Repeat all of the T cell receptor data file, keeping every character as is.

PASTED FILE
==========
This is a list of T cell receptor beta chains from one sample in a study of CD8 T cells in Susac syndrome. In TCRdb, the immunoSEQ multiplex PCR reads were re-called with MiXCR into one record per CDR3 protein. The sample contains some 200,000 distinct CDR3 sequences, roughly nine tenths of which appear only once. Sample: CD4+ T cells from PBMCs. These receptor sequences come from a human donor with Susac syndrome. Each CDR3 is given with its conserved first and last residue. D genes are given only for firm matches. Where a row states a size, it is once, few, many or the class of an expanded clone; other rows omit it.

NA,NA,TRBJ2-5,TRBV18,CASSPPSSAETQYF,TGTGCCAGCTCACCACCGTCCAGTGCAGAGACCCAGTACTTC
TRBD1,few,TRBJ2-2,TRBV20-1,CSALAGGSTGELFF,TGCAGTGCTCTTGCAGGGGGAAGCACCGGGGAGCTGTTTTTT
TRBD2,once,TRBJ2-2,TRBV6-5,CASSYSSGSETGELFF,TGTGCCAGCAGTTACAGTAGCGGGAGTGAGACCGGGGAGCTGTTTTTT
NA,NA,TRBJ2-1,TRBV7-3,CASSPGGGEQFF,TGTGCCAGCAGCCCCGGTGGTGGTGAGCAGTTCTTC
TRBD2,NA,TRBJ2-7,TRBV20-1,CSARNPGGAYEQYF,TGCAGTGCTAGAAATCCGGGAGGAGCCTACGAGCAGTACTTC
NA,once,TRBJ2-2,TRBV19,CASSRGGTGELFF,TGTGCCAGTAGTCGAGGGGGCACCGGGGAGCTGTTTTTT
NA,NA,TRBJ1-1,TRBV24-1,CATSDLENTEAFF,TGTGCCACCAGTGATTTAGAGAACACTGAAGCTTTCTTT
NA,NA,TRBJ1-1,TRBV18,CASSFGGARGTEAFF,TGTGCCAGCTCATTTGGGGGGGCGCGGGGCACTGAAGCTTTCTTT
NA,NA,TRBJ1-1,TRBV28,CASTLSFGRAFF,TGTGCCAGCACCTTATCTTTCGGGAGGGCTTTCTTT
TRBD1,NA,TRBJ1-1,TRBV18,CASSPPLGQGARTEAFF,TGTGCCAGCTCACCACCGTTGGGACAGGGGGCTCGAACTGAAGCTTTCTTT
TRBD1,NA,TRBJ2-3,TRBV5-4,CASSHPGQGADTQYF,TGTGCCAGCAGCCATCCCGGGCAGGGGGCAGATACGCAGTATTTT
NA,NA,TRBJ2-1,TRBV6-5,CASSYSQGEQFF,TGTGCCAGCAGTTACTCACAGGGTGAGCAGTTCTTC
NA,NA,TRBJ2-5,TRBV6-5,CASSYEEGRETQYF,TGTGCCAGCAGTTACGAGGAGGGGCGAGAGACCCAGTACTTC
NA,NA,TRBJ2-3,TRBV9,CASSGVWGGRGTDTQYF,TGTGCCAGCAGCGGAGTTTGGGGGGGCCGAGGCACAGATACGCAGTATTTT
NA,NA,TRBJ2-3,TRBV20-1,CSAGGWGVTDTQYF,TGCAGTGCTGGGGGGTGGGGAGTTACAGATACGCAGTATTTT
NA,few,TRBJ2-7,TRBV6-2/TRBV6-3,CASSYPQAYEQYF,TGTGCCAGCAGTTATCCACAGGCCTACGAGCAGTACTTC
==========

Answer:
This is a list of T cell receptor beta chains from one sample in a study of CD8 T cells in Susac syndrome. In TCRdb, the immunoSEQ multiplex PCR reads were re-called with MiXCR into one record per CDR3 protein. The sample contains some 200,000 distinct CDR3 sequences, roughly nine tenths of which appear only once. Sample: CD4+ T cells from PBMCs. These receptor sequences come from a human donor with Susac syndrome. Each CDR3 is given with its conserved first and last residue. D genes are given only for firm matches. Where a row states a size, it is once, few, many or the class of an expanded clone; other rows omit it.

NA,NA,TRBJ2-5,TRBV18,CASSPPSSAETQYF,TGTGCCAGCTCACCACCGTCCAGTGCAGAGACCCAGTACTTC
TRBD1,few,TRBJ2-2,TRBV20-1,CSALAGGSTGELFF,TGCAGTGCTCTTGCAGGGGGAAGCACCGGGGAGCTGTTTTTT
TRBD2,once,TRBJ2-2,TRBV6-5,CASSYSSGSETGELFF,TGTGCCAGCAGTTACAGTAGCGGGAGTGAGACCGGGGAGCTGTTTTTT
NA,NA,TRBJ2-1,TRBV7-3,CASSPGGGEQFF,TGTGCCAGCAGCCCCGGTGGTGGTGAGCAGTTCTTC
TRBD2,NA,TRBJ2-7,TRBV20-1,CSARNPGGAYEQYF,TGCAGTGCTAGAAATCCGGGAGGAGCCTACGAGCAGTACTTC
NA,once,TRBJ2-2,TRBV19,CASSRGGTGELFF,TGTGCCAGTAGTCGAGGGGGCACCGGGGAGCTGTTTTTT
NA,NA,TRBJ1-1,TRBV24-1,CATSDLENTEAFF,TGTGCCACCAGTGATTTAGAGAACACTGAAGCTTTCTTT
NA,NA,TRBJ1-1,TRBV18,CASSFGGARGTEAFF,TGTGCCAGCTCATTTGGGGGGGCGCGGGGCACTGAAGCTTTCTTT
NA,NA,TRBJ1-1,TRBV28,CASTLSFGRAFF,TGTGCCAGCACCTTATCTTTCGGGAGGGCTTTCTTT
TRBD1,NA,TRBJ1-1,TRBV18,CASSPPLGQGARTEAFF,TGTGCCAGCTCACCACCGTTGGGACAGGGGGCTCGAACTGAAGCTTTCTTT
TRBD1,NA,TRBJ2-3,TRBV5-4,CASSHPGQGADTQYF,TGTGCCAGCAGCCATCCCGGGCAGGGGGCAGATACGCAGTATTTT
NA,NA,TRBJ2-1,TRBV6-5,CASSYSQGEQFF,TGTGCCAGCAGTTACTCACAGGGTGAGCAGTTCTTC
NA,NA,TRBJ2-5,TRBV6-5,CASSYEEGRETQYF,TGTGCCAGCAGTTACGAGGAGGGGCGAGAGACCCAGTACTTC
NA,NA,TRBJ2-3,TRBV9,CASSGVWGGRGTDTQYF,TGTGCCAGCAGCGGAGTTTGGGGGGGCCGAGGCACAGATACGCAGTATTTT
NA,NA,TRBJ2-3,TRBV20-1,CSAGGWGVTDTQYF,TGCAGTGCTGGGGGGTGGGGAGTTACAGATACGCAGTATTTT
NA,few,TRBJ2-7,TRBV6-2/TRBV6-3,CASSYPQAYEQYF,TGTGCCAGCAGTTATCCACAGGCCTACGAGCAGTACTTC